What is the best way to achieve success with software development management? Mickey W. Mantle and Ron Lichty address this question in their new book, Managing the Unmanageable: Rules, Tools, and Insights for Managing Software People and Teams.
In this tip, I share the authors' advice on successful software development management.
Defining the project
As any seasoned software team knows, the difference between failure and success in software development management often lies in the quality of the requirements. "Getting the requirements wrong is a sure recipe for failure," say Mantle and Lichty. Citing an idea by advanced software industry veteran Dean Leffingwell, they write, "Studies have repeatedly shown that building to ambiguous requirements -- or to the wrong requirements -- is among the costliest errors in software development and among the top causes of project failure."
The Scrum methodology addresses the issues associated with unclear requirements. It does so by formalizing the role of a product owner, who has responsibility for delivering requirements using "stories" written in a particular format that focuses on the "what," not the "how." Agile methodologies, in general, promote the continual collaboration and communication between business owners, development and QA.
In recent years, tools designed to remove ambiguity from requirements have become available. "There are now commercial tools on the market that read use case requirements and use natural language understanding to identify and highlight ambiguity. They enable product managers to ferret out and fix requirements ambiguities before ever delivering them to the programming team," write Mantle and Lichty.
Colocating programmers with product managers and even customers is another technique Agile teams are using to promote continual collaboration. A key differentiator between excellent programming managers and competent ones is this: The excellent ones strive to truly understand what their business partner is trying to accomplish and seek to delight the customers.
Executing the work
Coding starts with a design, and though Agile methodologies do not require a complete design before coding can begin, the technical design should address the nonfunctional requirements and chart the flow of control and data through the program. The design should specify protocols, APIs, security measures, timing, threads, interprocess communication and scalability. "Some claim that Agile methodologies like Scrum and Extreme Programming (XP) would have programmers skip design entirely. But in our experience, what Agile coaches tend to argue heatedly are the timing, granularity, and depth of design, not whether there's any at all," write Mantle and Lichty, who caution against diving into code with no attempts at design. Not only is designing important, but holding a design review allows the team to flush out issues and cross-train.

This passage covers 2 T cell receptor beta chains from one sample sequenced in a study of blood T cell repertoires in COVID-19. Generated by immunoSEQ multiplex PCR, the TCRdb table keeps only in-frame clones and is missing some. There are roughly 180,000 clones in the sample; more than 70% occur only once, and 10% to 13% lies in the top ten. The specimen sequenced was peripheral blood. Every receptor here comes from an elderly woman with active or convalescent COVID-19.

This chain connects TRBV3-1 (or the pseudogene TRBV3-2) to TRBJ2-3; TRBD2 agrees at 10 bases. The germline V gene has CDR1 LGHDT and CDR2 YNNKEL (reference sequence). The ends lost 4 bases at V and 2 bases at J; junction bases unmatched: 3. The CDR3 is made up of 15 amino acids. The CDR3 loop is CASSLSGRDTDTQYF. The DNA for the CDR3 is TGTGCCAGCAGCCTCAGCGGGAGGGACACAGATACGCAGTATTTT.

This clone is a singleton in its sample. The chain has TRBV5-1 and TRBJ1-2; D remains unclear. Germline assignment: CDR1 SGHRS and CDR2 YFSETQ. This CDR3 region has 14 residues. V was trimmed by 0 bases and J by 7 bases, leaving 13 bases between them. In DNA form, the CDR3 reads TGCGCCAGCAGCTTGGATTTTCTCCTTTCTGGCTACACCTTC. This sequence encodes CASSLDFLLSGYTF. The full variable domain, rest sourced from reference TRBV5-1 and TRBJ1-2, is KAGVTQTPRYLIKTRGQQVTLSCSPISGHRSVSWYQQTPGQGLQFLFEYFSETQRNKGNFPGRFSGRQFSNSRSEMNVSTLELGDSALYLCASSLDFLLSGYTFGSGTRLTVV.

Another recommended tip is for the team to leverage prototypes. Completing proofs-of-concept or prototypes will help the team flush out risks early on and is useful for initiating conversations with the business users in order to hone in on exactly what they are looking for. One danger here is that prototypes might appear to be more complete or ready than they actually are, which may result in less feedback from customers. "Study after study has shown that polished UI prototypes fail to get the critical customer feedback that designers desire, and that has led to a surge of paper prototyping, hand-rendering wireframes, and use of tools like Balsamiq Mockups -- walking customers through rough sketches instead of finished screens looking for feedback," say Mantle and Lichty. Another downside of prototypes is that they may set unrealistic expectations, giving the customer the impression that the code is almost done.
Delivering the software
Once the code is delivered, the job is not over. Mantle and Lichty remind readers of five additional tasks that need to be done before project is complete: celebrate, retrospect, share, refactor and deliver point releases addressing customer feedback.
Many development teams launch into the next project before the last one is complete, but taking the time to celebrate success in a memorable way is important. This will help keep the team members motivated and foster further teamwork for the next project. A retrospective will also provide the team with an opportunity to express what went well and what could have been done better. Take the time to gather the lessons learned and apply actions in the next project to continually improve. This is also a good time to refactor where needed, so that the next project is set up for success. Examples might be refreshing the platform or handling any organizational or process cleanup efforts that have been identified but put on the back burner. Finally, gather feedback from customers and quickly address concerns with point releases.
What is your advice for software project success? Email SearchSoftwareQuality.com editors and let us know.
"Managing the Unmanageable" is published by Pearson/Addison-Wesley, Copyright 2013 Pearson Education.
This was first published in January 2013